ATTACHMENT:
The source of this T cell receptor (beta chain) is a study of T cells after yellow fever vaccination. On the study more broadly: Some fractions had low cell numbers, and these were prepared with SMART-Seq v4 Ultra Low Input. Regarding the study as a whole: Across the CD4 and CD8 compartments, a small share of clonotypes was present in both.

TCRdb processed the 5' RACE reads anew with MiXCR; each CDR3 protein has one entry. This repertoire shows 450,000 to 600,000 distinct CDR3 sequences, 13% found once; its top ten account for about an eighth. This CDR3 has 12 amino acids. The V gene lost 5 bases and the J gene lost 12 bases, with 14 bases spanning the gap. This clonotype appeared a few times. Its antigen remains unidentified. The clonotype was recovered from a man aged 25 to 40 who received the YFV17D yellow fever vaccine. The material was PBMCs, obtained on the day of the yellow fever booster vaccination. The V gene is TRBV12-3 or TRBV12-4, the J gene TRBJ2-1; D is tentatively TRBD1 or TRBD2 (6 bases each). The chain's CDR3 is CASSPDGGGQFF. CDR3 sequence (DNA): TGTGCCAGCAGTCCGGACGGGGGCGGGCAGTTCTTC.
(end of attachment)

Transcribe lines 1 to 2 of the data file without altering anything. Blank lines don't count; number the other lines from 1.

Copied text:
The source of this T cell receptor (beta chain) is a study of T cells after yellow fever vaccination. On the study more broadly: Some fractions had low cell numbers, and these were prepared with SMART-Seq v4 Ultra Low Input. Regarding the study as a whole: Across the CD4 and CD8 compartments, a small share of clonotypes was present in both.

TCRdb processed the 5' RACE reads anew with MiXCR; each CDR3 protein has one entry. This repertoire shows 450,000 to 600,000 distinct CDR3 sequences, 13% found once; its top ten account for about an eighth. This CDR3 has 12 amino acids. The V gene lost 5 bases and the J gene lost 12 bases, with 14 bases spanning the gap. This clonotype appeared a few times. Its antigen remains unidentified. The clonotype was recovered from a man aged 25 to 40 who received the YFV17D yellow fever vaccine. The material was PBMCs, obtained on the day of the yellow fever booster vaccination. The V gene is TRBV12-3 or TRBV12-4, the J gene TRBJ2-1; D is tentatively TRBD1 or TRBD2 (6 bases each). The chain's CDR3 is CASSPDGGGQFF. CDR3 sequence (DNA): TGTGCCAGCAGTCCGGACGGGGGCGGGCAGTTCTTC.